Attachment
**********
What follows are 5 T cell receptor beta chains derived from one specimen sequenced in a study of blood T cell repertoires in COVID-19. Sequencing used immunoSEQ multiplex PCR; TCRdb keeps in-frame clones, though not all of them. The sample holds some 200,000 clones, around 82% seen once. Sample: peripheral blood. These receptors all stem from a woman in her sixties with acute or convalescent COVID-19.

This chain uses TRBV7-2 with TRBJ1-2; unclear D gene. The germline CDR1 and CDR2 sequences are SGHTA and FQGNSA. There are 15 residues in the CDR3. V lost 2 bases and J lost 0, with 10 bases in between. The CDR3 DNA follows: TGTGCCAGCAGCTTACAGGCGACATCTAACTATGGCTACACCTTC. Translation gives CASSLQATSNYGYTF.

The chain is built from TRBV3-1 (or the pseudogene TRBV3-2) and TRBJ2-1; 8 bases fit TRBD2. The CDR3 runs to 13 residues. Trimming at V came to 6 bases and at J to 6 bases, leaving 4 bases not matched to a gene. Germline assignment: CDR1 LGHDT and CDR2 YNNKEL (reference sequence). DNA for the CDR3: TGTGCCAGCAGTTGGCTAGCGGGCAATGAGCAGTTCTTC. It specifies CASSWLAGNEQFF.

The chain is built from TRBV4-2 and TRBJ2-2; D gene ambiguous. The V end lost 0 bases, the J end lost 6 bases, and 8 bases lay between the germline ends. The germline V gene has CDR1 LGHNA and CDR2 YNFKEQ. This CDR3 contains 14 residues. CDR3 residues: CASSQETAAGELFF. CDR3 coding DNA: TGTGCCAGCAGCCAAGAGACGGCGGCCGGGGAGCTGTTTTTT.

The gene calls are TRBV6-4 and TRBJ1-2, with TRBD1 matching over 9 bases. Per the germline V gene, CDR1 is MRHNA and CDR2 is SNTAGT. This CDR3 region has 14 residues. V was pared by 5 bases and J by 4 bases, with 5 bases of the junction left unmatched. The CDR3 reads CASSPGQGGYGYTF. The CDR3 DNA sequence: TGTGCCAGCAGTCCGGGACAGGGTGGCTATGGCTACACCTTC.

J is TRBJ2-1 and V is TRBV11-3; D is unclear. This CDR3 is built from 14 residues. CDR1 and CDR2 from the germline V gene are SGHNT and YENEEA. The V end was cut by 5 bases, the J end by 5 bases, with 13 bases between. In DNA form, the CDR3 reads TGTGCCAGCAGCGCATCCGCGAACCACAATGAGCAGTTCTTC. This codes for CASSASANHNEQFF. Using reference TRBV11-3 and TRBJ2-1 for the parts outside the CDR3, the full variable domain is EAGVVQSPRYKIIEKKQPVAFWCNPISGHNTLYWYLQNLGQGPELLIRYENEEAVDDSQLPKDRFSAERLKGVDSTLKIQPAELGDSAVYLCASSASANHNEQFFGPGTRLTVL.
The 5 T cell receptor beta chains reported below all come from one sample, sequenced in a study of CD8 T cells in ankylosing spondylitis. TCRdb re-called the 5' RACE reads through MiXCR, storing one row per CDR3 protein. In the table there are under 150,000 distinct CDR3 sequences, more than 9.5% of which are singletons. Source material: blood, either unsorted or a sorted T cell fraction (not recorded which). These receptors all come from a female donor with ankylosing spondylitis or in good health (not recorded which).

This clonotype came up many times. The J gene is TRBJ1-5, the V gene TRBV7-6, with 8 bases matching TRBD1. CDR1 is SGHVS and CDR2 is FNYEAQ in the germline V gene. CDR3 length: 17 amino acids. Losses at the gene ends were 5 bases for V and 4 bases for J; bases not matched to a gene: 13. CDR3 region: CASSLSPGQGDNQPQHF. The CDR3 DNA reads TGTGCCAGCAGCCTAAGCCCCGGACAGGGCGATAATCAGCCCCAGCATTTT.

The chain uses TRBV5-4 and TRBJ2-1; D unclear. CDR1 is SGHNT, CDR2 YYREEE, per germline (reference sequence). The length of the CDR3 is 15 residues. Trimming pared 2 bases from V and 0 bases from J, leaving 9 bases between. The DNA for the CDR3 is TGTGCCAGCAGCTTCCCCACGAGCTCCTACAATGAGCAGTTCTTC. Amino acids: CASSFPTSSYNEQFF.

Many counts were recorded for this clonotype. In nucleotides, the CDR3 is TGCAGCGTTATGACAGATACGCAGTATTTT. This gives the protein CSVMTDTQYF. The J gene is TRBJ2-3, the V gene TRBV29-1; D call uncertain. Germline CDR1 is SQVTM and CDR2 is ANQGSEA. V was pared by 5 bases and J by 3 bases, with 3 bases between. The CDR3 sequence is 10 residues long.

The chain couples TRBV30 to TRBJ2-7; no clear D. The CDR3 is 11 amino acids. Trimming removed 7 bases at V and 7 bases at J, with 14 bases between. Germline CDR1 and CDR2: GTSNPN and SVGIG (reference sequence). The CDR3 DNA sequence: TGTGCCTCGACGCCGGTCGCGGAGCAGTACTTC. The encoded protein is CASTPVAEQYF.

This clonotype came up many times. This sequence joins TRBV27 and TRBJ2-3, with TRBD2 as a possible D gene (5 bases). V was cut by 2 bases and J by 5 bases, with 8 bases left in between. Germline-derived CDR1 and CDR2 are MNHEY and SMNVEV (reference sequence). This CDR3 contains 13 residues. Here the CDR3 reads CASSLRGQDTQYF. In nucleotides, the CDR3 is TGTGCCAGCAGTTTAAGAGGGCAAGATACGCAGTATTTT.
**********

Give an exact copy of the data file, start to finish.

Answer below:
What follows are 5 T cell receptor beta chains derived from one specimen sequenced in a study of blood T cell repertoires in COVID-19. Sequencing used immunoSEQ multiplex PCR; TCRdb keeps in-frame clones, though not all of them. The sample holds some 200,000 clones, around 82% seen once. Sample: peripheral blood. These receptors all stem from a woman in her sixties with acute or convalescent COVID-19.

This chain uses TRBV7-2 with TRBJ1-2; unclear D gene. The germline CDR1 and CDR2 sequences are SGHTA and FQGNSA. There are 15 residues in the CDR3. V lost 2 bases and J lost 0, with 10 bases in between. The CDR3 DNA follows: TGTGCCAGCAGCTTACAGGCGACATCTAACTATGGCTACACCTTC. Translation gives CASSLQATSNYGYTF.

The chain is built from TRBV3-1 (or the pseudogene TRBV3-2) and TRBJ2-1; 8 bases fit TRBD2. The CDR3 runs to 13 residues. Trimming at V came to 6 bases and at J to 6 bases, leaving 4 bases not matched to a gene. Germline assignment: CDR1 LGHDT and CDR2 YNNKEL (reference sequence). DNA for the CDR3: TGTGCCAGCAGTTGGCTAGCGGGCAATGAGCAGTTCTTC. It specifies CASSWLAGNEQFF.

The chain is built from TRBV4-2 and TRBJ2-2; D gene ambiguous. The V end lost 0 bases, the J end lost 6 bases, and 8 bases lay between the germline ends. The germline V gene has CDR1 LGHNA and CDR2 YNFKEQ. This CDR3 contains 14 residues. CDR3 residues: CASSQETAAGELFF. CDR3 coding DNA: TGTGCCAGCAGCCAAGAGACGGCGGCCGGGGAGCTGTTTTTT.

The gene calls are TRBV6-4 and TRBJ1-2, with TRBD1 matching over 9 bases. Per the germline V gene, CDR1 is MRHNA and CDR2 is SNTAGT. This CDR3 region has 14 residues. V was pared by 5 bases and J by 4 bases, with 5 bases of the junction left unmatched. The CDR3 reads CASSPGQGGYGYTF. The CDR3 DNA sequence: TGTGCCAGCAGTCCGGGACAGGGTGGCTATGGCTACACCTTC.

J is TRBJ2-1 and V is TRBV11-3; D is unclear. This CDR3 is built from 14 residues. CDR1 and CDR2 from the germline V gene are SGHNT and YENEEA. The V end was cut by 5 bases, the J end by 5 bases, with 13 bases between. In DNA form, the CDR3 reads TGTGCCAGCAGCGCATCCGCGAACCACAATGAGCAGTTCTTC. This codes for CASSASANHNEQFF. Using reference TRBV11-3 and TRBJ2-1 for the parts outside the CDR3, the full variable domain is EAGVVQSPRYKIIEKKQPVAFWCNPISGHNTLYWYLQNLGQGPELLIRYENEEAVDDSQLPKDRFSAERLKGVDSTLKIQPAELGDSAVYLCASSASANHNEQFFGPGTRLTVL.
The 5 T cell receptor beta chains reported below all come from one sample, sequenced in a study of CD8 T cells in ankylosing spondylitis. TCRdb re-called the 5' RACE reads through MiXCR, storing one row per CDR3 protein. In the table there are under 150,000 distinct CDR3 sequences, more than 9.5% of which are singletons. Source material: blood, either unsorted or a sorted T cell fraction (not recorded which). These receptors all come from a female donor with ankylosing spondylitis or in good health (not recorded which).

This clonotype came up many times. The J gene is TRBJ1-5, the V gene TRBV7-6, with 8 bases matching TRBD1. CDR1 is SGHVS and CDR2 is FNYEAQ in the germline V gene. CDR3 length: 17 amino acids. Losses at the gene ends were 5 bases for V and 4 bases for J; bases not matched to a gene: 13. CDR3 region: CASSLSPGQGDNQPQHF. The CDR3 DNA reads TGTGCCAGCAGCCTAAGCCCCGGACAGGGCGATAATCAGCCCCAGCATTTT.

The chain uses TRBV5-4 and TRBJ2-1; D unclear. CDR1 is SGHNT, CDR2 YYREEE, per germline (reference sequence). The length of the CDR3 is 15 residues. Trimming pared 2 bases from V and 0 bases from J, leaving 9 bases between. The DNA for the CDR3 is TGTGCCAGCAGCTTCCCCACGAGCTCCTACAATGAGCAGTTCTTC. Amino acids: CASSFPTSSYNEQFF.

Many counts were recorded for this clonotype. In nucleotides, the CDR3 is TGCAGCGTTATGACAGATACGCAGTATTTT. This gives the protein CSVMTDTQYF. The J gene is TRBJ2-3, the V gene TRBV29-1; D call uncertain. Germline CDR1 is SQVTM and CDR2 is ANQGSEA. V was pared by 5 bases and J by 3 bases, with 3 bases between. The CDR3 sequence is 10 residues long.

The chain couples TRBV30 to TRBJ2-7; no clear D. The CDR3 is 11 amino acids. Trimming removed 7 bases at V and 7 bases at J, with 14 bases between. Germline CDR1 and CDR2: GTSNPN and SVGIG (reference sequence). The CDR3 DNA sequence: TGTGCCTCGACGCCGGTCGCGGAGCAGTACTTC. The encoded protein is CASTPVAEQYF.

This clonotype came up many times. This sequence joins TRBV27 and TRBJ2-3, with TRBD2 as a possible D gene (5 bases). V was cut by 2 bases and J by 5 bases, with 8 bases left in between. Germline-derived CDR1 and CDR2 are MNHEY and SMNVEV (reference sequence). This CDR3 contains 13 residues. Here the CDR3 reads CASSLRGQDTQYF. In nucleotides, the CDR3 is TGTGCCAGCAGTTTAAGAGGGCAAGATACGCAGTATTTT.